Diesen Kuß der ganzen Welt!
Brüder, über’m Sternenzelt
Muß ein lieber Vater wohnen.
Ihr stürzt nieder, Millionen?
Ahnest du den Schöpfer, Welt?
Such’ ihn über’m Sternenzelt!
Über Sternen muß er wohnen.
This poem caught the eye of a composer who set this poem to music. You have undoubtedly heard this piece as it is widely regarded as one of, if not the greatest piece of music of all time: Beethoven’s 9th Symphony.
The title of Friedrich Shiller’s poem that he thought to be not worth anyone’s reading is “An die Freude” or “Ode to Joy”. The English translation is:
Joy, beautiful spark of Divinity,
Daughter of Elysium,
We enter, drunk with fire,
Heavenly one, thy sanctuary!
Thy magic binds again
What the sword of custom divided;
beggars become brothers of princes,
Where thy gentle wing abides.
Whoever has succeeded in the great attempt,
To be a friend’s friend,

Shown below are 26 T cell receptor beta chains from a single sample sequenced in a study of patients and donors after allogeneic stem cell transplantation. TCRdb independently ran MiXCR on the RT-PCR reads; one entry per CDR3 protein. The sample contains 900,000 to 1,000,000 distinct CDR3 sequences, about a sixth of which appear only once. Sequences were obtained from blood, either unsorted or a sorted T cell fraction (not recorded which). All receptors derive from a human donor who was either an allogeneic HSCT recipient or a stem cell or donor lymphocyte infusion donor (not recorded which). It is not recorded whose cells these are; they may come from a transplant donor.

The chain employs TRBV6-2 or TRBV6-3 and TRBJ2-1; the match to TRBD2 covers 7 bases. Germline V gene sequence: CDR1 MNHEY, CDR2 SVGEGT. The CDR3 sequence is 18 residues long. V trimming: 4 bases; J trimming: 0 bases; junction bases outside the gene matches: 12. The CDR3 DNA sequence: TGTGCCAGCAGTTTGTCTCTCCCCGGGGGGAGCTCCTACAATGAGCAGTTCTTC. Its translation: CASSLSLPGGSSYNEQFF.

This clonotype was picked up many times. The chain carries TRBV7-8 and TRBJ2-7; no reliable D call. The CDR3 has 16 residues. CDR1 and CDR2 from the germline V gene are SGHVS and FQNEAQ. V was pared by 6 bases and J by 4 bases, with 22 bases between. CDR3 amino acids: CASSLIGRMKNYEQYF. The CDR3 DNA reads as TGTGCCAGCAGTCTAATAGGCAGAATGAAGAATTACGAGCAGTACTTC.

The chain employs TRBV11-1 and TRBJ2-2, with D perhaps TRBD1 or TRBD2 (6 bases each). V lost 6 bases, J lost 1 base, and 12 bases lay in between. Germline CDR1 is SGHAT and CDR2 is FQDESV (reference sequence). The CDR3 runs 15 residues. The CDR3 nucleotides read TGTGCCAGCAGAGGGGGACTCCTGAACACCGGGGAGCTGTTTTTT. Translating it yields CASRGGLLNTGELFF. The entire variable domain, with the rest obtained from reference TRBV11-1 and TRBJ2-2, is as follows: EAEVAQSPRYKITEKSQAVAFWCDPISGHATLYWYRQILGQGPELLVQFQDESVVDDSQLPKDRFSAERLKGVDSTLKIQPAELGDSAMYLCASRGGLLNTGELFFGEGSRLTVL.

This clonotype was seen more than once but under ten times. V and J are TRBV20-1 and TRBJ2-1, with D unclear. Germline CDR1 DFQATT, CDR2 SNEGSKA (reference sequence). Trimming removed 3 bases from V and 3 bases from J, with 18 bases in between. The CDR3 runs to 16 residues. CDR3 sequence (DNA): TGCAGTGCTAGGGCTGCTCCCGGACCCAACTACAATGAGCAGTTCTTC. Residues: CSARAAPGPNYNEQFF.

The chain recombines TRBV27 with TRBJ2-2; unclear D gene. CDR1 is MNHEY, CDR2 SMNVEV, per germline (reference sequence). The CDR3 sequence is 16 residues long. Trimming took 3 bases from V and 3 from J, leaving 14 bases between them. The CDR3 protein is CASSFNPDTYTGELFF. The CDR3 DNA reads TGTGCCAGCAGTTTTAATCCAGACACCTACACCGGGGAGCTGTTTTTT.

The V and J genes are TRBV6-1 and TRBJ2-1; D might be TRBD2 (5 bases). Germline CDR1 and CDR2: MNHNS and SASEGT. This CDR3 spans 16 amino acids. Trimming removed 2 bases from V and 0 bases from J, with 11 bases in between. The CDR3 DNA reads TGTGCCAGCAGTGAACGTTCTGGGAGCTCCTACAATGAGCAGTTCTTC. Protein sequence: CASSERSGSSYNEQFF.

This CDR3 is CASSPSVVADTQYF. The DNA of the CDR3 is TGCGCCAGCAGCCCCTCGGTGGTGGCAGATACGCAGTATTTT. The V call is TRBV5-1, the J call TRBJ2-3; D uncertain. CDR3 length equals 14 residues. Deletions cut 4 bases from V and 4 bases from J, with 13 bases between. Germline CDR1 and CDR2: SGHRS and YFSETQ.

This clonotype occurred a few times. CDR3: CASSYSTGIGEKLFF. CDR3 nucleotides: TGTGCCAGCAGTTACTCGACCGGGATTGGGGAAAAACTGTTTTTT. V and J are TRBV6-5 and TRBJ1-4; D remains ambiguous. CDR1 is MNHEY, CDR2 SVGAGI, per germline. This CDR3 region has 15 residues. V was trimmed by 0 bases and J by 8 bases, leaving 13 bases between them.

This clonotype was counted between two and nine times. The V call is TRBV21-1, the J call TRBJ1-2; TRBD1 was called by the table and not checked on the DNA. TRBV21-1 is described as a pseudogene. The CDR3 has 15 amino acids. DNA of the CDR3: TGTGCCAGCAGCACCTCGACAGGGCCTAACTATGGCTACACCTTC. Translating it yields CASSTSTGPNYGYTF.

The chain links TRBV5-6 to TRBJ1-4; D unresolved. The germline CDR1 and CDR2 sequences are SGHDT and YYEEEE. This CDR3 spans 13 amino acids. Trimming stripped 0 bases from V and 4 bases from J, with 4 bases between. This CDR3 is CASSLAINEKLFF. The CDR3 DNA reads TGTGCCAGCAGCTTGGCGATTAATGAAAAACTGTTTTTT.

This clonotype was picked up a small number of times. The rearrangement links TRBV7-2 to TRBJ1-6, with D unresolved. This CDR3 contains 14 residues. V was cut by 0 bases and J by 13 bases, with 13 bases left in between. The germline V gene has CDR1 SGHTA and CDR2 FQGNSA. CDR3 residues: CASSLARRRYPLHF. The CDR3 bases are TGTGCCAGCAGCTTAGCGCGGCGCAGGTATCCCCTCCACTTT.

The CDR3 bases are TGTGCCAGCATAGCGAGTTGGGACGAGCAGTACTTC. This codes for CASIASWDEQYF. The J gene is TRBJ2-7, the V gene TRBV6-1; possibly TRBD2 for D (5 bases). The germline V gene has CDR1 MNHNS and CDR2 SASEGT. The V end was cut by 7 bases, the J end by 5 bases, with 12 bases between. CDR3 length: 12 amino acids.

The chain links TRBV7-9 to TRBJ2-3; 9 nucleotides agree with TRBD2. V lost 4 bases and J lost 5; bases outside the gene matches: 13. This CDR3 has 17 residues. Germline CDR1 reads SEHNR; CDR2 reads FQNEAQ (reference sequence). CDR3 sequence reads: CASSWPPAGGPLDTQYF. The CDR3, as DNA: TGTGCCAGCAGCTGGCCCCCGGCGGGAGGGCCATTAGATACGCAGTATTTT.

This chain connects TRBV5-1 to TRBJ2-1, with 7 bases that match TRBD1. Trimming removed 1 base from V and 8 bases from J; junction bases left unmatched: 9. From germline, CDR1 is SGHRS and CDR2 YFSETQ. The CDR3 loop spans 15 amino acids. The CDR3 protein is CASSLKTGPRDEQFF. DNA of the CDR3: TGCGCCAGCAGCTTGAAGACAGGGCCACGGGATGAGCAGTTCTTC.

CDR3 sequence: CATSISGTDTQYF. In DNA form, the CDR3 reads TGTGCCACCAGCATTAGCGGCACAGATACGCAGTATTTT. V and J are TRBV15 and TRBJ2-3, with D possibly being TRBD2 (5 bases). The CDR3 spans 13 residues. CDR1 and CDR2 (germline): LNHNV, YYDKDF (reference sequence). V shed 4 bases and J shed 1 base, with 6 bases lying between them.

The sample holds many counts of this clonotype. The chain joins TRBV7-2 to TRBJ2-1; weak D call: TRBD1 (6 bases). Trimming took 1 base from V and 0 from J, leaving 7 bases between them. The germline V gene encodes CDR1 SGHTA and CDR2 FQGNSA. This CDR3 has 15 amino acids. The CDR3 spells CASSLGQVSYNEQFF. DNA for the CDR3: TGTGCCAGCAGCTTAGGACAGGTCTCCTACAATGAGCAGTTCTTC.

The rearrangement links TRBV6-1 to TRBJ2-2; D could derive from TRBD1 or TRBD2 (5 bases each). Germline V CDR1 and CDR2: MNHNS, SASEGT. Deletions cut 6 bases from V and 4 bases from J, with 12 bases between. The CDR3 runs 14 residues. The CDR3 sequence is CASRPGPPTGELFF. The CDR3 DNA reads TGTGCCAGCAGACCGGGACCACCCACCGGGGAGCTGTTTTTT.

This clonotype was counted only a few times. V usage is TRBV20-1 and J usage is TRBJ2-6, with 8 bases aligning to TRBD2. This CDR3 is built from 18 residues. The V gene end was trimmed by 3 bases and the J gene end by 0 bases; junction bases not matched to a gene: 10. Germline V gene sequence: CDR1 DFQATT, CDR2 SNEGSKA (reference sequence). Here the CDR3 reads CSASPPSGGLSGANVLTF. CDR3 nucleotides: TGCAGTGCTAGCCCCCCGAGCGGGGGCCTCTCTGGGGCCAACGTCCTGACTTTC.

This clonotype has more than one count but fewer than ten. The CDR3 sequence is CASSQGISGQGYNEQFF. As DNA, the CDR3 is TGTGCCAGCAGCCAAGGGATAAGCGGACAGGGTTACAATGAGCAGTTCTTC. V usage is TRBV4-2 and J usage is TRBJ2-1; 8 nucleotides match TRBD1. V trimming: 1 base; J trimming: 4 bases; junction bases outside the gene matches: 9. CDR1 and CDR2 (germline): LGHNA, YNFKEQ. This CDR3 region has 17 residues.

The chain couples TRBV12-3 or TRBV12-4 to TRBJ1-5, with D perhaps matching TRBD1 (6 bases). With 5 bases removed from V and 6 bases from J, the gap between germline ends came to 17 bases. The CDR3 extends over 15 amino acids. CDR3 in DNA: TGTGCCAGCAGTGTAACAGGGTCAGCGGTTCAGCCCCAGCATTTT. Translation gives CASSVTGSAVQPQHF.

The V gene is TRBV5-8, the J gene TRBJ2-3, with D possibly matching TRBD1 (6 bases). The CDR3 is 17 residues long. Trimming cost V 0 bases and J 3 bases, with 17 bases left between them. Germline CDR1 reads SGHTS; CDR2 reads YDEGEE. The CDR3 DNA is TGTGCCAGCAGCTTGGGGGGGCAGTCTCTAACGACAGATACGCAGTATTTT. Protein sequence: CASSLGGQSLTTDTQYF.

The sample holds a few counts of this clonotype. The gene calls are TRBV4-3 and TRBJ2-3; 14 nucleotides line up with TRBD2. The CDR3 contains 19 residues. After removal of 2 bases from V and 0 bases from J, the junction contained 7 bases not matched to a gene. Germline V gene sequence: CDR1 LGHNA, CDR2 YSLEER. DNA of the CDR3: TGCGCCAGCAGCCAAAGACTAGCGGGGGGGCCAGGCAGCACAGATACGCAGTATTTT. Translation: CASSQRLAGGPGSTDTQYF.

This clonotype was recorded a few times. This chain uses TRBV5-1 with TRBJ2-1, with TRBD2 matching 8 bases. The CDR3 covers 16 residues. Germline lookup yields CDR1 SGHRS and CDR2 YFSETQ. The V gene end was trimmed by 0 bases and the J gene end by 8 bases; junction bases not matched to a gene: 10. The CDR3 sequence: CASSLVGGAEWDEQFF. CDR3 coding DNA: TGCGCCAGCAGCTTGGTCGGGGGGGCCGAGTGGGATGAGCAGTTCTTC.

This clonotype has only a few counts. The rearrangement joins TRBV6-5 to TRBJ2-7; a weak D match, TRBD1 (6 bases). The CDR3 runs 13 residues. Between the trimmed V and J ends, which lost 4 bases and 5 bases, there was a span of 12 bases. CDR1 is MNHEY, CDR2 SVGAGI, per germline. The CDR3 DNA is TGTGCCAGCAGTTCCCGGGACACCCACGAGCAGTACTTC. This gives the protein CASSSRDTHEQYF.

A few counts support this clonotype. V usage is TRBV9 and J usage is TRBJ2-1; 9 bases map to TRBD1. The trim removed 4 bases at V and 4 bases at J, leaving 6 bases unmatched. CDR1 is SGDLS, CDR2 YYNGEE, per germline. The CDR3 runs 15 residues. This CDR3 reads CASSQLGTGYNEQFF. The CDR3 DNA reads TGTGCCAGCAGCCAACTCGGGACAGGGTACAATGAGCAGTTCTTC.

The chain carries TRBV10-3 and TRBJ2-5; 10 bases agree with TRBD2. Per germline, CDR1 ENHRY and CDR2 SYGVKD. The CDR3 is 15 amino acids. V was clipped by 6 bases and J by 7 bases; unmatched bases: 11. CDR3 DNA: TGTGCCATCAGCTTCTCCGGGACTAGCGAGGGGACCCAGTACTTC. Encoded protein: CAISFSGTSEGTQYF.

Whoever has won a lovely woman,
Add his to the jubilation!
Yes, and also whoever has just one soul
To call his own in this world!
And he who never managed it should slink
Weeping from this union!
All creatures drink of joy
At nature’s breasts.
All the Just, all the Evil
Follow her trail of roses.
Kisses she gave us and grapevines,
A friend, proven in death.
Salaciousness was given to the worm
And the cherub stands before God.
Gladly, as His suns fly
through the heavens’ grand plan
Go on, brothers, your way,
Joyful, like a hero to victory.
Be embraced, Millions!
This kiss to all the world!
Brothers, above the starry canopy
There must dwell a loving Father.
Are you collapsing, millions?
Do you sense the creator, world?
Seek him above the starry canopy!
Above stars must He dwell.
When Beethoven set Friedrich Shiller’s poem to music he changed a couple of the lines in the first stanza:
Was die Mode streng geteilt (What custom strictly divided)
Alle Menschen werden Brüder (All people become brothers)
But I like the way Friedrich Shiller wrote those lines:
was der Mode Schwerd geteilt (what the sword of custom divided)
Bettler werden Fürstenbrüder (beggars become brothers of princes)
I had the opportunity to perform Beethoven’s 9th Symphony with the Asheville Symphony Orchestra while I was in college. I remember studying this text as I prepared for our performance and being awestruck. In an entire poem about joy that one line is simply magnificent: Beggars become brothers of princes. Isn’t that exactly what Paul said to the Galatians?